Norton’s New Feature Brings Ether Mining to Customers

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Norton, one of the industry-leading antivirus and security software solutions, will be the first such company to offer cryptocurrency mining via its antivirus software, keeping up with the ever-expanding cryptocurrency craze.

Norton announced the launching of the new feature, Norton Crypto, on June 3. The users of Norton 360 security software will be able to add the feature to their LifeLock security software in the following weeks via LiveUpdate. They will need to meet certain criteria to install Norton Crypto, such as having updated display drivers on their computers.

With the new patch, Norton 360 subscribers can safely mine Ether. Once they earn cryptocurrency, they can track and transfer it to their Norton Crypto Wallet, where it will be protected from data loss or cyber threats. That way, crypto miners won’t have to store their earnings on hard drives, which could get damaged or become a target of a cyberattack.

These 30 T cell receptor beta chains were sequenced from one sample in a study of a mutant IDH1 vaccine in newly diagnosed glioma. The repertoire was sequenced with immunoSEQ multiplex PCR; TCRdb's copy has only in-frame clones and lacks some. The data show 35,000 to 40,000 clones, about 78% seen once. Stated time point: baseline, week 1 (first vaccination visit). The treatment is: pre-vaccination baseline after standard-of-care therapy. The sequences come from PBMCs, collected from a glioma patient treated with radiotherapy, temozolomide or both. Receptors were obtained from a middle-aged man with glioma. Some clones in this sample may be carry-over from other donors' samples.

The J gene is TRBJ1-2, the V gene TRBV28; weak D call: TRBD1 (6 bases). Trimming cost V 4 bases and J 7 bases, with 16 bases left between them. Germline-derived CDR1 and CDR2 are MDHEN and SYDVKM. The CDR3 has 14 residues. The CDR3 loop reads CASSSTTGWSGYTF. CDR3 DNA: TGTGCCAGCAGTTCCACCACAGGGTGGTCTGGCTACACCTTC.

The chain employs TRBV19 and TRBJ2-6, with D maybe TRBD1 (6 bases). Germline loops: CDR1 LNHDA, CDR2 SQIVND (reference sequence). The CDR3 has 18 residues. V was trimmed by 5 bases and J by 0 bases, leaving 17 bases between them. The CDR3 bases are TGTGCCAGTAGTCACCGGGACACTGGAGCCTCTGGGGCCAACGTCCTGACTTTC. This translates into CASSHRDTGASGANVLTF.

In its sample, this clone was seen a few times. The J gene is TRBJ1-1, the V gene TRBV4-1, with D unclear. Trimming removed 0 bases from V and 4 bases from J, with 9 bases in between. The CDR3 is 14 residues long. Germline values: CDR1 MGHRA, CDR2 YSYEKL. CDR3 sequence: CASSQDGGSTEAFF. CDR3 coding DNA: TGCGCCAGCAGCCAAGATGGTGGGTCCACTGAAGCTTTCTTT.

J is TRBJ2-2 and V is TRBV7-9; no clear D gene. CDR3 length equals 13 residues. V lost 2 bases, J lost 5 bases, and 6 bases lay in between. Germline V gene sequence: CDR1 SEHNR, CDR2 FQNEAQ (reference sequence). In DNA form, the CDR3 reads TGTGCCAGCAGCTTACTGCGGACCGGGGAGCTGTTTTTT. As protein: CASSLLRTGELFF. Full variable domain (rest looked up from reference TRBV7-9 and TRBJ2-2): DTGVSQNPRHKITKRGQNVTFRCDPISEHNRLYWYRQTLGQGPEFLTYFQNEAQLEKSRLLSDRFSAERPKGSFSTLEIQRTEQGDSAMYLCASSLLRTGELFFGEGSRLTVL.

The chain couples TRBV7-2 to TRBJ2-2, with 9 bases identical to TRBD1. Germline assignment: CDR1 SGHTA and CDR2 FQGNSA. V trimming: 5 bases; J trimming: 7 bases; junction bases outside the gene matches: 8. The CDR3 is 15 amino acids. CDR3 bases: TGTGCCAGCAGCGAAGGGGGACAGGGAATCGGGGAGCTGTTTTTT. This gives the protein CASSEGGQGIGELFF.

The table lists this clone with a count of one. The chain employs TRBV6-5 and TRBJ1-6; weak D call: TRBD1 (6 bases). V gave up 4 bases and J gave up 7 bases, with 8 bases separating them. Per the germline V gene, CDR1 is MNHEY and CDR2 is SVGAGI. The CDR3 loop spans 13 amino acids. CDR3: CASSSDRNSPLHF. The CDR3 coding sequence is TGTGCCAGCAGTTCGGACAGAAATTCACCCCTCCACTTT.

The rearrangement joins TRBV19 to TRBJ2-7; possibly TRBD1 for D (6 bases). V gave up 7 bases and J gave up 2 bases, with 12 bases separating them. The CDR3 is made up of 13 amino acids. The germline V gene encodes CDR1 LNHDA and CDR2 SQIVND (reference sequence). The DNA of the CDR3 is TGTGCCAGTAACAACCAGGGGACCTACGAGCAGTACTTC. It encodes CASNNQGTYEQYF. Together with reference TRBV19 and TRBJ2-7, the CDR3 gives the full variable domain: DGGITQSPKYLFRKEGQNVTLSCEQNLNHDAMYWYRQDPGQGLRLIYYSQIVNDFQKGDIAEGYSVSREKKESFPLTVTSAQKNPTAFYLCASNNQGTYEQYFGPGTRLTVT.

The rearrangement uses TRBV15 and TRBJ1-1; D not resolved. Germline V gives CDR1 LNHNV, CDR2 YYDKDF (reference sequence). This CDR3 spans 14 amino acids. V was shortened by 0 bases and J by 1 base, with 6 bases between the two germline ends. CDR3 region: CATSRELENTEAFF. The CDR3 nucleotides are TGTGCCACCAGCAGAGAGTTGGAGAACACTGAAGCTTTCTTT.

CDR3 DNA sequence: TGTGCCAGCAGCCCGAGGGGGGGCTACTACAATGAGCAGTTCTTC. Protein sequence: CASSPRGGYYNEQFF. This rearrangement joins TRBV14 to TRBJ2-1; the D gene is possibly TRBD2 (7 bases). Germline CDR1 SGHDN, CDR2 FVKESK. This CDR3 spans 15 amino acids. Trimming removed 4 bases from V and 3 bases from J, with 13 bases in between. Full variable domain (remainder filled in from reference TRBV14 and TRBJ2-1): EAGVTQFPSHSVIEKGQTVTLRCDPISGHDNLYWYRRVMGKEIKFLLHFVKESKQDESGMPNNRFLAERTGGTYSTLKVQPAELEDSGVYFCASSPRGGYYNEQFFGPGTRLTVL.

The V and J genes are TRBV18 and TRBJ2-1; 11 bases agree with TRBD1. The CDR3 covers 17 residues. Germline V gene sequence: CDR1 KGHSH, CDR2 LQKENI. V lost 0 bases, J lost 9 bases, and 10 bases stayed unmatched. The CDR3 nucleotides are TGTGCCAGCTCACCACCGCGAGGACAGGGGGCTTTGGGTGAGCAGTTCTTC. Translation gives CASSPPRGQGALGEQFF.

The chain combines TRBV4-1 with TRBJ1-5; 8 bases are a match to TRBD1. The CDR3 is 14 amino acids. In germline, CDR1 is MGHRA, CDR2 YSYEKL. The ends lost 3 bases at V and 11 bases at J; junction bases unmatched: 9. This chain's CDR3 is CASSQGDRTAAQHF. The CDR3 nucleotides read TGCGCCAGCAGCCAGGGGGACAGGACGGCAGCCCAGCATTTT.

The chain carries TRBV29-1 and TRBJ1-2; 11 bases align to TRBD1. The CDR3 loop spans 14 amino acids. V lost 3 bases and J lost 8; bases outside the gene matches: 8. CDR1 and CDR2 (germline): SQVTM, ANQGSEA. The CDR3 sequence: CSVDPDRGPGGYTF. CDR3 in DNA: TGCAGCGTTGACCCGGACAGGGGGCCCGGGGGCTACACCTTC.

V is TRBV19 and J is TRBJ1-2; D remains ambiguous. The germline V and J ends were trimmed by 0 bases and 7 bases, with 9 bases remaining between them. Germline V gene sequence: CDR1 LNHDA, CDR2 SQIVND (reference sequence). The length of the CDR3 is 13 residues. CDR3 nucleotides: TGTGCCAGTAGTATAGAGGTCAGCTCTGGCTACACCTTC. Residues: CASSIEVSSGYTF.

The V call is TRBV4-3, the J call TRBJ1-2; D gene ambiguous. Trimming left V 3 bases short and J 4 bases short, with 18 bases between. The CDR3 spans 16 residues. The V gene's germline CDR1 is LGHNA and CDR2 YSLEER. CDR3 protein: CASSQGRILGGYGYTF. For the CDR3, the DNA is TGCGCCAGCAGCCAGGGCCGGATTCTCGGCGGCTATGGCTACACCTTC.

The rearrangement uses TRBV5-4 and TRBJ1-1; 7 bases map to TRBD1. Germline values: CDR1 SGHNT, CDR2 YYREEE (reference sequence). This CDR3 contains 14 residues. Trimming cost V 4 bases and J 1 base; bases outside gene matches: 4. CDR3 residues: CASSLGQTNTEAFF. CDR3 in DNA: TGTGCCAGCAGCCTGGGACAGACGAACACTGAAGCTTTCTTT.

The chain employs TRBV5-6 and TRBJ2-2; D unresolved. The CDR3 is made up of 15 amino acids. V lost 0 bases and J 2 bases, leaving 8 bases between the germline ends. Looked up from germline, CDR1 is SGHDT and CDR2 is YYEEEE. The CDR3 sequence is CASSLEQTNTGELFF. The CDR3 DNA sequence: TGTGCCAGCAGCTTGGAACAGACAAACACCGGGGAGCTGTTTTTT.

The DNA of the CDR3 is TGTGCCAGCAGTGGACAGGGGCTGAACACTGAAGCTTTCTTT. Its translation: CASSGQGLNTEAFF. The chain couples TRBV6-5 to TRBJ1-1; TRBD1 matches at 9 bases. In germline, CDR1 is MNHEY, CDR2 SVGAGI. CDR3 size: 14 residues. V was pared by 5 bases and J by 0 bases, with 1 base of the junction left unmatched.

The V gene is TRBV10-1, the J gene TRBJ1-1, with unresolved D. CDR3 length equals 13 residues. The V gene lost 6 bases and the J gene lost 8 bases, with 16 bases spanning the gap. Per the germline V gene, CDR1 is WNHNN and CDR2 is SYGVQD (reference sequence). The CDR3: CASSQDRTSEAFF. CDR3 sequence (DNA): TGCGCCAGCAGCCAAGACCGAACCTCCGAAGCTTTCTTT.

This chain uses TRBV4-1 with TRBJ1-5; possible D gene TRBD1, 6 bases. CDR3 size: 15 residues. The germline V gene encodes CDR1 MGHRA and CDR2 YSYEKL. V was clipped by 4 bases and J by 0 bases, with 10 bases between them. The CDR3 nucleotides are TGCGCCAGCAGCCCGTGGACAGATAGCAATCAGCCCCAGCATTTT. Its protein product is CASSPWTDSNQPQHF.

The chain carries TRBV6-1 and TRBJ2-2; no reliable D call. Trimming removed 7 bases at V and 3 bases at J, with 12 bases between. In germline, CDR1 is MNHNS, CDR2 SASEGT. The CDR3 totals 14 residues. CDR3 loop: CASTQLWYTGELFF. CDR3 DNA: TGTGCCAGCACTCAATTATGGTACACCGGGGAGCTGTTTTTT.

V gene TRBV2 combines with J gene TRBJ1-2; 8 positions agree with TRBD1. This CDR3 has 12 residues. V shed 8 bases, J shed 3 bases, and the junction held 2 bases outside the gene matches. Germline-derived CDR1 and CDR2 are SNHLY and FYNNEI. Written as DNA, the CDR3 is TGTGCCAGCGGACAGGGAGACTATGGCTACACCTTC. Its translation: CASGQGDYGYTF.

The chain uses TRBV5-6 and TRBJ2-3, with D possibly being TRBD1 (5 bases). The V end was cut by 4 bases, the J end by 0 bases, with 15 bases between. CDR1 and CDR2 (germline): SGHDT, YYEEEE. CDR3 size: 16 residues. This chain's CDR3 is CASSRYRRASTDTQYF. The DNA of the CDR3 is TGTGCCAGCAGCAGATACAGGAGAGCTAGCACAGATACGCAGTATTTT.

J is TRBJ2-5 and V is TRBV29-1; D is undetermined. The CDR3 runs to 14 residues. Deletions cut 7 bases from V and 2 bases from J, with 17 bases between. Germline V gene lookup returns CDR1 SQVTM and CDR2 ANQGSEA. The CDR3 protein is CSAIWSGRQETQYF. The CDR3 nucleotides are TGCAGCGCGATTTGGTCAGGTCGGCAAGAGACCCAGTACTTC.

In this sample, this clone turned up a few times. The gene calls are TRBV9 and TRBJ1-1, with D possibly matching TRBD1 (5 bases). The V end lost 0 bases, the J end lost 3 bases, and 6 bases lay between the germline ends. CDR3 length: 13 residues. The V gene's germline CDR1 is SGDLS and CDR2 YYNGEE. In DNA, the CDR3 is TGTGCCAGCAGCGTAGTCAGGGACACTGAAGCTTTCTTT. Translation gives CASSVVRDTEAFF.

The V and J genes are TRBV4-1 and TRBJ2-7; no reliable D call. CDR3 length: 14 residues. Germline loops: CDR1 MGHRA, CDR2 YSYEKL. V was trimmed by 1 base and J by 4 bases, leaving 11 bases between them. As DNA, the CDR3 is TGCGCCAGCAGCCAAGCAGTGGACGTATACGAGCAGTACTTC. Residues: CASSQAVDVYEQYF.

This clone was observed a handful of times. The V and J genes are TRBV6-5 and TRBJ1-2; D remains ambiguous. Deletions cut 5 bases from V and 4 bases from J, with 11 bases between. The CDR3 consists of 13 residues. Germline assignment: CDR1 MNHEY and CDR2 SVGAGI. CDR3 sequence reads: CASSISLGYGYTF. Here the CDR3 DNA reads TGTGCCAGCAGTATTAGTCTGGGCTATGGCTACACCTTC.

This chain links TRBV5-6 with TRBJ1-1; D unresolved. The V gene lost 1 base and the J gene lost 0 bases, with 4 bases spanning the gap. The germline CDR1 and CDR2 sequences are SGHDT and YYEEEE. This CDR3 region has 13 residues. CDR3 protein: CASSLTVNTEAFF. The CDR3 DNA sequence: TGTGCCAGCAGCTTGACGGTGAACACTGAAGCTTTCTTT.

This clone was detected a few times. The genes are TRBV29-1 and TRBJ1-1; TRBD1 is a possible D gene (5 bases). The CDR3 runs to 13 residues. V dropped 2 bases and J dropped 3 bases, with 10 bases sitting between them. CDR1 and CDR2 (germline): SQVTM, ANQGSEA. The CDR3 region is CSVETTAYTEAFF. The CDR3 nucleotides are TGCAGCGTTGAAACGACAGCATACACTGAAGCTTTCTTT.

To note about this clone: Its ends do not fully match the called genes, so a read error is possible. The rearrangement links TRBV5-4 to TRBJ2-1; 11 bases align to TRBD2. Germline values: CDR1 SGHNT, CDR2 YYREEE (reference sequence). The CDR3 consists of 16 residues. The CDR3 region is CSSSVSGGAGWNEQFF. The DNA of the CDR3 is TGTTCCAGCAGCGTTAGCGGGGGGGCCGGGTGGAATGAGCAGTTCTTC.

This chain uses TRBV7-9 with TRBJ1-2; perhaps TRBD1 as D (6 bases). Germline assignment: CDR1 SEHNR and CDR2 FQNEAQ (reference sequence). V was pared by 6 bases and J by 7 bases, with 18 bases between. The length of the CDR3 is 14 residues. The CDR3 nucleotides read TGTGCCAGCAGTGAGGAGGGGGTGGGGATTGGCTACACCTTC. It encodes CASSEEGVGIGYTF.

We are proud to be the first consumer cyber-safety company to offer coin miners the ability to safely and easily turn the idle time on their PCs into an opportunity to earn digital currency,” said chief product officer at Norton, Gagan Singh, in a press release. “With Norton Crypto, our customers can mine for cryptocurrency with just a few clicks, avoiding many barriers to entry in the cryptocurrency ecosystem.

The surprise move was followed by voices of concern and suspicion in the tech community. Namely, mining crypto requires powerful computing hardware and large energy consumption. With the money that will be spent on electricity bills, generating profit could be next to impossible, or at least difficult. This is something casual miners might be unaware of.

Mining from public places such as student accommodations or offices would be profitable but illegal. On top of that, earned cryptocurrency is taxable in many countries, meaning the potential profit can be diminished even further. What model Norton will pursue to avoid being a financial burden to its already burdened customers is yet to be seen.